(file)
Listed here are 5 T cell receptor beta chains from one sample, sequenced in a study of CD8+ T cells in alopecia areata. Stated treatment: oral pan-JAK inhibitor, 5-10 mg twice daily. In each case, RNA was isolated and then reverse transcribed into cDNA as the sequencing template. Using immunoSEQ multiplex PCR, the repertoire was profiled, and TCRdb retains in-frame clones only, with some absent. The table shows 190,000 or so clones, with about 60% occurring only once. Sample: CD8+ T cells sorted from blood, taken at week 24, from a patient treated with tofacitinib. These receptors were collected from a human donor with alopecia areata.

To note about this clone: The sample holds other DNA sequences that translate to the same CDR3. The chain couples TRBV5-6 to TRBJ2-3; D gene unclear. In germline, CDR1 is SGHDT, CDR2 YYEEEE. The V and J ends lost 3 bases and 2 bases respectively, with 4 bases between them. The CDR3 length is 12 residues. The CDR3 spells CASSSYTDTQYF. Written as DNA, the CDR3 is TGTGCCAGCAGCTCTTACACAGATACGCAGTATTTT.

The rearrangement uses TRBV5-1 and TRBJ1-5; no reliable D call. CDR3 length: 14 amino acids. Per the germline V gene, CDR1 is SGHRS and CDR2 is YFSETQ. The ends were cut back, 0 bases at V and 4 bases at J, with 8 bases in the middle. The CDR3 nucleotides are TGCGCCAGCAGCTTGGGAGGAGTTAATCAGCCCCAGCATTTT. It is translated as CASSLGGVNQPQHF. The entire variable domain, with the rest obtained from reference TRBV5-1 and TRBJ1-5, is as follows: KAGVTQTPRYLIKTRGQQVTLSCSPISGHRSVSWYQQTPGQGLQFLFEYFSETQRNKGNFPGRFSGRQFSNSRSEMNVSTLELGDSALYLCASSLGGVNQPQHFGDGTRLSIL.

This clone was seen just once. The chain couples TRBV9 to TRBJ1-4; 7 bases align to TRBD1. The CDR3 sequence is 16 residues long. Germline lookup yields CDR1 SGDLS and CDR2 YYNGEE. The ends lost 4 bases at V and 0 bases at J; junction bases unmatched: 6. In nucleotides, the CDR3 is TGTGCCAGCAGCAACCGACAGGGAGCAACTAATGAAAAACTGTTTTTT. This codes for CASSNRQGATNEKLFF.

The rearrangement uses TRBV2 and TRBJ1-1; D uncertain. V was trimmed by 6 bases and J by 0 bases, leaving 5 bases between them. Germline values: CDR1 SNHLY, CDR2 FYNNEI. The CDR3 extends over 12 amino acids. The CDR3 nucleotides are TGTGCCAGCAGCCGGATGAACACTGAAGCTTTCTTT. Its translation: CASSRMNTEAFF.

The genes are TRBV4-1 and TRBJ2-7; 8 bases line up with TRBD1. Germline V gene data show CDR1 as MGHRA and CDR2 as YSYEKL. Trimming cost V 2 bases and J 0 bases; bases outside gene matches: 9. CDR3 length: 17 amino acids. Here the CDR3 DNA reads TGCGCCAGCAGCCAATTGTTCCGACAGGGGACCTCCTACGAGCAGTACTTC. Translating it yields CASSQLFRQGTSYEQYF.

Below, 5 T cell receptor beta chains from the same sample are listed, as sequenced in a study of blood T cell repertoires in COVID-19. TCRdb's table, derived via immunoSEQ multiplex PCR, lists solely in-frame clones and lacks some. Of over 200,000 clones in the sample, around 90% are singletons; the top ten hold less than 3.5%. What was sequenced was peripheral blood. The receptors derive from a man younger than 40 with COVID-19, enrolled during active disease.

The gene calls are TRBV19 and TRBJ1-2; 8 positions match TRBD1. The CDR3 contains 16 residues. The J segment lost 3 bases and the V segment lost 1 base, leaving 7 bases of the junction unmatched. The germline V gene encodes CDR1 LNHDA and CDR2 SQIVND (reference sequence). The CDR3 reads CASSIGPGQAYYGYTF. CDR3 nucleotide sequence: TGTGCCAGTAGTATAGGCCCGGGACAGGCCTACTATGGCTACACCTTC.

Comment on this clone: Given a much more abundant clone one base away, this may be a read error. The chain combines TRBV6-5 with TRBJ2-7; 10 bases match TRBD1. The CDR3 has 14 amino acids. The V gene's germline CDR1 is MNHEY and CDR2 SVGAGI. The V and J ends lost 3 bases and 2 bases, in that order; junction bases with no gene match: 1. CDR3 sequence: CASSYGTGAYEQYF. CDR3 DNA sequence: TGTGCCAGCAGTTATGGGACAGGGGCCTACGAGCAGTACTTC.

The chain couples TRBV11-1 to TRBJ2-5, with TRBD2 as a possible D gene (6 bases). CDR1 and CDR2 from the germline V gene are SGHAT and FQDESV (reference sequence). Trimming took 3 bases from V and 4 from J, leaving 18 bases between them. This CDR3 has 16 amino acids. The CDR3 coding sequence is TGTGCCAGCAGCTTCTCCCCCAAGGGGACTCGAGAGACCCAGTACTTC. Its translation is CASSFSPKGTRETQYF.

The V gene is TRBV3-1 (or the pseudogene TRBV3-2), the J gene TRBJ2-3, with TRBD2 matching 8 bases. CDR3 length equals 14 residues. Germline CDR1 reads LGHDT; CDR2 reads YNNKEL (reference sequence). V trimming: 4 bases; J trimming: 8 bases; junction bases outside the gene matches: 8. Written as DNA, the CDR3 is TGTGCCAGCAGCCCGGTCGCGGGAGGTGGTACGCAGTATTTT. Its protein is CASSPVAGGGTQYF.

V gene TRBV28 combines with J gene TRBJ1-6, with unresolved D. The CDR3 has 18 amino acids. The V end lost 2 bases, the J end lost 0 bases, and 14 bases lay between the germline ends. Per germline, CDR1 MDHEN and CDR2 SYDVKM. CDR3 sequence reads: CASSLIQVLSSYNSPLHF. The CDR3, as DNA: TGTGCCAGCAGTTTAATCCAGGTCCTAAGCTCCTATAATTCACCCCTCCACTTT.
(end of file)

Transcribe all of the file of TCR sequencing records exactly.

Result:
Listed here are 5 T cell receptor beta chains from one sample, sequenced in a study of CD8+ T cells in alopecia areata. Stated treatment: oral pan-JAK inhibitor, 5-10 mg twice daily. In each case, RNA was isolated and then reverse transcribed into cDNA as the sequencing template. Using immunoSEQ multiplex PCR, the repertoire was profiled, and TCRdb retains in-frame clones only, with some absent. The table shows 190,000 or so clones, with about 60% occurring only once. Sample: CD8+ T cells sorted from blood, taken at week 24, from a patient treated with tofacitinib. These receptors were collected from a human donor with alopecia areata.

To note about this clone: The sample holds other DNA sequences that translate to the same CDR3. The chain couples TRBV5-6 to TRBJ2-3; D gene unclear. In germline, CDR1 is SGHDT, CDR2 YYEEEE. The V and J ends lost 3 bases and 2 bases respectively, with 4 bases between them. The CDR3 length is 12 residues. The CDR3 spells CASSSYTDTQYF. Written as DNA, the CDR3 is TGTGCCAGCAGCTCTTACACAGATACGCAGTATTTT.

The rearrangement uses TRBV5-1 and TRBJ1-5; no reliable D call. CDR3 length: 14 amino acids. Per the germline V gene, CDR1 is SGHRS and CDR2 is YFSETQ. The ends were cut back, 0 bases at V and 4 bases at J, with 8 bases in the middle. The CDR3 nucleotides are TGCGCCAGCAGCTTGGGAGGAGTTAATCAGCCCCAGCATTTT. It is translated as CASSLGGVNQPQHF. The entire variable domain, with the rest obtained from reference TRBV5-1 and TRBJ1-5, is as follows: KAGVTQTPRYLIKTRGQQVTLSCSPISGHRSVSWYQQTPGQGLQFLFEYFSETQRNKGNFPGRFSGRQFSNSRSEMNVSTLELGDSALYLCASSLGGVNQPQHFGDGTRLSIL.

This clone was seen just once. The chain couples TRBV9 to TRBJ1-4; 7 bases align to TRBD1. The CDR3 sequence is 16 residues long. Germline lookup yields CDR1 SGDLS and CDR2 YYNGEE. The ends lost 4 bases at V and 0 bases at J; junction bases unmatched: 6. In nucleotides, the CDR3 is TGTGCCAGCAGCAACCGACAGGGAGCAACTAATGAAAAACTGTTTTTT. This codes for CASSNRQGATNEKLFF.

The rearrangement uses TRBV2 and TRBJ1-1; D uncertain. V was trimmed by 6 bases and J by 0 bases, leaving 5 bases between them. Germline values: CDR1 SNHLY, CDR2 FYNNEI. The CDR3 extends over 12 amino acids. The CDR3 nucleotides are TGTGCCAGCAGCCGGATGAACACTGAAGCTTTCTTT. Its translation: CASSRMNTEAFF.

The genes are TRBV4-1 and TRBJ2-7; 8 bases line up with TRBD1. Germline V gene data show CDR1 as MGHRA and CDR2 as YSYEKL. Trimming cost V 2 bases and J 0 bases; bases outside gene matches: 9. CDR3 length: 17 amino acids. Here the CDR3 DNA reads TGCGCCAGCAGCCAATTGTTCCGACAGGGGACCTCCTACGAGCAGTACTTC. Translating it yields CASSQLFRQGTSYEQYF.

Below, 5 T cell receptor beta chains from the same sample are listed, as sequenced in a study of blood T cell repertoires in COVID-19. TCRdb's table, derived via immunoSEQ multiplex PCR, lists solely in-frame clones and lacks some. Of over 200,000 clones in the sample, around 90% are singletons; the top ten hold less than 3.5%. What was sequenced was peripheral blood. The receptors derive from a man younger than 40 with COVID-19, enrolled during active disease.

The gene calls are TRBV19 and TRBJ1-2; 8 positions match TRBD1. The CDR3 contains 16 residues. The J segment lost 3 bases and the V segment lost 1 base, leaving 7 bases of the junction unmatched. The germline V gene encodes CDR1 LNHDA and CDR2 SQIVND (reference sequence). The CDR3 reads CASSIGPGQAYYGYTF. CDR3 nucleotide sequence: TGTGCCAGTAGTATAGGCCCGGGACAGGCCTACTATGGCTACACCTTC.

Comment on this clone: Given a much more abundant clone one base away, this may be a read error. The chain combines TRBV6-5 with TRBJ2-7; 10 bases match TRBD1. The CDR3 has 14 amino acids. The V gene's germline CDR1 is MNHEY and CDR2 SVGAGI. The V and J ends lost 3 bases and 2 bases, in that order; junction bases with no gene match: 1. CDR3 sequence: CASSYGTGAYEQYF. CDR3 DNA sequence: TGTGCCAGCAGTTATGGGACAGGGGCCTACGAGCAGTACTTC.

The chain couples TRBV11-1 to TRBJ2-5, with TRBD2 as a possible D gene (6 bases). CDR1 and CDR2 from the germline V gene are SGHAT and FQDESV (reference sequence). Trimming took 3 bases from V and 4 from J, leaving 18 bases between them. This CDR3 has 16 amino acids. The CDR3 coding sequence is TGTGCCAGCAGCTTCTCCCCCAAGGGGACTCGAGAGACCCAGTACTTC. Its translation is CASSFSPKGTRETQYF.

The V gene is TRBV3-1 (or the pseudogene TRBV3-2), the J gene TRBJ2-3, with TRBD2 matching 8 bases. CDR3 length equals 14 residues. Germline CDR1 reads LGHDT; CDR2 reads YNNKEL (reference sequence). V trimming: 4 bases; J trimming: 8 bases; junction bases outside the gene matches: 8. Written as DNA, the CDR3 is TGTGCCAGCAGCCCGGTCGCGGGAGGTGGTACGCAGTATTTT. Its protein is CASSPVAGGGTQYF.

V gene TRBV28 combines with J gene TRBJ1-6, with unresolved D. The CDR3 has 18 amino acids. The V end lost 2 bases, the J end lost 0 bases, and 14 bases lay between the germline ends. Per germline, CDR1 MDHEN and CDR2 SYDVKM. CDR3 sequence reads: CASSLIQVLSSYNSPLHF. The CDR3, as DNA: TGTGCCAGCAGTTTAATCCAGGTCCTAAGCTCCTATAATTCACCCCTCCACTTT.